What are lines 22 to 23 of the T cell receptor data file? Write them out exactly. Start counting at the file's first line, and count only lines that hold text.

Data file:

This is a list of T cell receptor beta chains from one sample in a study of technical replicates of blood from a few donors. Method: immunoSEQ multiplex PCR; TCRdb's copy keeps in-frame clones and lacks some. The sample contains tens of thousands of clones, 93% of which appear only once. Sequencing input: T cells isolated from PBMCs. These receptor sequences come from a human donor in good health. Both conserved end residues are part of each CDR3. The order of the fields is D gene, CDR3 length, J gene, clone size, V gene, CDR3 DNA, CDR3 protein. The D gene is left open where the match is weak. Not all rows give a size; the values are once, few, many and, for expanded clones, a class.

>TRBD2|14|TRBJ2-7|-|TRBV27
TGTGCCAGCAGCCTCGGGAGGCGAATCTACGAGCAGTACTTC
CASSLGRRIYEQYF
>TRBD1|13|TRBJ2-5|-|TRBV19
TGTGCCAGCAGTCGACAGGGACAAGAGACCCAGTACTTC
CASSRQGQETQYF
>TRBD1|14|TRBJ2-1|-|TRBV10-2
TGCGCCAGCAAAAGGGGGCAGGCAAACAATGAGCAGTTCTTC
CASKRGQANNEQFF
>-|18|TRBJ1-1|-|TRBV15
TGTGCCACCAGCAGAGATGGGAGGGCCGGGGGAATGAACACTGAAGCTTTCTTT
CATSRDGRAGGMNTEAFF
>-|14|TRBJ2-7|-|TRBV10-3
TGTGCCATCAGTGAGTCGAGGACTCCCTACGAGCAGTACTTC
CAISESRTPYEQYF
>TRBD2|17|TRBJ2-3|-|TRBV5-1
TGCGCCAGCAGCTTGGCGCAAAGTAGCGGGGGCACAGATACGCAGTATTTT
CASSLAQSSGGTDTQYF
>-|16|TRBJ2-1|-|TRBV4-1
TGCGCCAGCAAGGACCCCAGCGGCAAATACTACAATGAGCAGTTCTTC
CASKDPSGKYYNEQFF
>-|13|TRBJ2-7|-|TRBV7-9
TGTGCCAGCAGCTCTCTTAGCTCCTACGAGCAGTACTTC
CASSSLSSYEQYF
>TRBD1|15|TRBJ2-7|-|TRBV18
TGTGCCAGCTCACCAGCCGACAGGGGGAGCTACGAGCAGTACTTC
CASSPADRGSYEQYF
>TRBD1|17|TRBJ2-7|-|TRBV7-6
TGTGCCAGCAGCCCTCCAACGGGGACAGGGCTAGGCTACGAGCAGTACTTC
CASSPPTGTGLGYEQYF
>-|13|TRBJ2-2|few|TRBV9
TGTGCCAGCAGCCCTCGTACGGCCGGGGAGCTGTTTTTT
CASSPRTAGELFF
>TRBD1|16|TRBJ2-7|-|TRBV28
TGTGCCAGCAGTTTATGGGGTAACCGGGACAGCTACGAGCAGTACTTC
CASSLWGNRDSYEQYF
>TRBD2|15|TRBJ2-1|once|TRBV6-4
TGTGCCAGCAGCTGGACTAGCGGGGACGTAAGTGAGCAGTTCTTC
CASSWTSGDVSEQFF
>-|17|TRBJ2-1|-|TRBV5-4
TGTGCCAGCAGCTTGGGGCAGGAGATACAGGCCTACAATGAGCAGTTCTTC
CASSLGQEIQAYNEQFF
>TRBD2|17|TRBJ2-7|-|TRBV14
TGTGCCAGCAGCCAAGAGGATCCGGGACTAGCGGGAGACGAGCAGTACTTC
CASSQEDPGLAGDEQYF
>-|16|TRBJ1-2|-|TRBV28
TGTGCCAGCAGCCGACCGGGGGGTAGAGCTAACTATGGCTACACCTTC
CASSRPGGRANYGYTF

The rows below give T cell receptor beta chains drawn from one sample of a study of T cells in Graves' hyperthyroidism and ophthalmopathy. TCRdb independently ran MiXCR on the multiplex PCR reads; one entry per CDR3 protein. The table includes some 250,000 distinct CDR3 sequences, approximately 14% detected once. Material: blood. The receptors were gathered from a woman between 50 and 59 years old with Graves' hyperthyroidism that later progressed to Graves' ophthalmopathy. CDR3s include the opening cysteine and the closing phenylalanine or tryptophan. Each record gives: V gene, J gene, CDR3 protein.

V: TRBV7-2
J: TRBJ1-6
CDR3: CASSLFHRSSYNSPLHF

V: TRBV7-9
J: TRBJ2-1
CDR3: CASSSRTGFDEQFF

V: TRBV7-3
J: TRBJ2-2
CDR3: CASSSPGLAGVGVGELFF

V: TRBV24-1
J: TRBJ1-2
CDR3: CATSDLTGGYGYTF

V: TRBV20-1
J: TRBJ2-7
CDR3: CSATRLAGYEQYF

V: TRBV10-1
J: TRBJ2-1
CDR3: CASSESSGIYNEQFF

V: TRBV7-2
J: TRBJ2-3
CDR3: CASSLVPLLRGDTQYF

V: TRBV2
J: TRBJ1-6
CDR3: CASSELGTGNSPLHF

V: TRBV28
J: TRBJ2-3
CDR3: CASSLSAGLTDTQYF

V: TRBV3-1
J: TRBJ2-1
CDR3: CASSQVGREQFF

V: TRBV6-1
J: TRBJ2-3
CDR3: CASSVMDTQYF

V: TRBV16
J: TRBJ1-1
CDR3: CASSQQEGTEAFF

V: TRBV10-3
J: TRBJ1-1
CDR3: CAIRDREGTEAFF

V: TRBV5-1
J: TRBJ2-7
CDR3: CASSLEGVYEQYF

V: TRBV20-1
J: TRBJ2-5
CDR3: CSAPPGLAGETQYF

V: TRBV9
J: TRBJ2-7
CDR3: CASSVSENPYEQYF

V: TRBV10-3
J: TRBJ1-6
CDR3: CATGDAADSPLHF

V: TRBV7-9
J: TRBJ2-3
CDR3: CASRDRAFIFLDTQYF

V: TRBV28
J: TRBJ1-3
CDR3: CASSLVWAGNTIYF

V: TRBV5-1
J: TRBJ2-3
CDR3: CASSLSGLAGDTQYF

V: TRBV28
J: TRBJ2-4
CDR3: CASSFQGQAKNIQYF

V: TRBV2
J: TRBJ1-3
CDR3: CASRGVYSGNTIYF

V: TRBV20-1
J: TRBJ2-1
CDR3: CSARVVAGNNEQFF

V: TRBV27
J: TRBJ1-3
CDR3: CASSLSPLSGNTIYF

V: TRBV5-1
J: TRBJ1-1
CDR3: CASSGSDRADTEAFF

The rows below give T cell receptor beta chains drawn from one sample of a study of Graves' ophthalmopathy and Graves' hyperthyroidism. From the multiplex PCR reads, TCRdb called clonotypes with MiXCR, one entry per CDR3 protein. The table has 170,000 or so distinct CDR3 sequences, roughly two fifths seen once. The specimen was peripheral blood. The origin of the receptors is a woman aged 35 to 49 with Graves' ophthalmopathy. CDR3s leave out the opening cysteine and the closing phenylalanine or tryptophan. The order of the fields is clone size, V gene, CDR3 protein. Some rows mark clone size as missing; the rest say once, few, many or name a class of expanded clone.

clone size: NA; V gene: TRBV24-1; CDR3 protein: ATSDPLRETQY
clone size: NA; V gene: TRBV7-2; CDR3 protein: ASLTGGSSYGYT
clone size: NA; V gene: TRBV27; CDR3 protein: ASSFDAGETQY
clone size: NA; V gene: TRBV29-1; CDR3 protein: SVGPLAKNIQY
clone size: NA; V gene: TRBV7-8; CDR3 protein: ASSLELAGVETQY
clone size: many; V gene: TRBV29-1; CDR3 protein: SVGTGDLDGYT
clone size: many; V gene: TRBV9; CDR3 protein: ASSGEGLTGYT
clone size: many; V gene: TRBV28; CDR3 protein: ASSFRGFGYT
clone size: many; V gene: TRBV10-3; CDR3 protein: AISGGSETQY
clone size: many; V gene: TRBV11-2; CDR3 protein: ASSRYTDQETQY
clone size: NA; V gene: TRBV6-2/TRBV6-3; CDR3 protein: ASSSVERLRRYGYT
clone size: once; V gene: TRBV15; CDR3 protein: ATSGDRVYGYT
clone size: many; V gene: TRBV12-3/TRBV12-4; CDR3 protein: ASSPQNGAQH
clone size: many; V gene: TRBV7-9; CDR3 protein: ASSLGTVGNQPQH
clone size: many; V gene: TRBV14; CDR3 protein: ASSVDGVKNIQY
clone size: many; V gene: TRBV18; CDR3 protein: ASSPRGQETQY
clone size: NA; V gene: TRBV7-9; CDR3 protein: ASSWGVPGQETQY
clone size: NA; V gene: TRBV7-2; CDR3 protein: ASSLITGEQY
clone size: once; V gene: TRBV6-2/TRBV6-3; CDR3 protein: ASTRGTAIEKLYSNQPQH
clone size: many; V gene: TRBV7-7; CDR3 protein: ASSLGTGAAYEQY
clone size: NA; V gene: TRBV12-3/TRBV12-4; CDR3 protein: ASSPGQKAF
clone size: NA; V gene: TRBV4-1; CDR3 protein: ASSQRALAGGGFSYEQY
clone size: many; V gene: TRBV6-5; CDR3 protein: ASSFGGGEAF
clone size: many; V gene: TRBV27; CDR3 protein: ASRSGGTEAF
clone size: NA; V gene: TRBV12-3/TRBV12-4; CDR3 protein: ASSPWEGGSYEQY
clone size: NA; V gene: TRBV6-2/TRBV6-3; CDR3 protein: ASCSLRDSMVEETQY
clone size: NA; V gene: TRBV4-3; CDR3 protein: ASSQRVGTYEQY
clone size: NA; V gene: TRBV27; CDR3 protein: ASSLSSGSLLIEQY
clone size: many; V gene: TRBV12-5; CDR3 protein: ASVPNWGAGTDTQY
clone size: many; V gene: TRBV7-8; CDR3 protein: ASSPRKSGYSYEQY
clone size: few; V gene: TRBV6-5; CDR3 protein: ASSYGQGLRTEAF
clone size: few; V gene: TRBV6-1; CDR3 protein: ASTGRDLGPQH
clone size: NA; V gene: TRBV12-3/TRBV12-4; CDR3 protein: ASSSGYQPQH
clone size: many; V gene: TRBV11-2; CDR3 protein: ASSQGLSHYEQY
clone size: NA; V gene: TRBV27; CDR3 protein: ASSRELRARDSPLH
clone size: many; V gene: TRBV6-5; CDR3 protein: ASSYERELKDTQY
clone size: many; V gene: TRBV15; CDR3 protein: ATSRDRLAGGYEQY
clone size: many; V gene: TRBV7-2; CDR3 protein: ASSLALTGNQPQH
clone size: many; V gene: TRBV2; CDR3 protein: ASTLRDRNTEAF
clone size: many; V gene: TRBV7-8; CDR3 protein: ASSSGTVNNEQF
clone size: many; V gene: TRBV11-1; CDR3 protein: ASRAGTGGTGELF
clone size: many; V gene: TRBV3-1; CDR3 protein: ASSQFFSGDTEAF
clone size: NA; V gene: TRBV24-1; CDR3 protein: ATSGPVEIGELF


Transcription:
CASKDPSGKYYNEQFF
>-|13|TRBJ2-7|-|TRBV7-9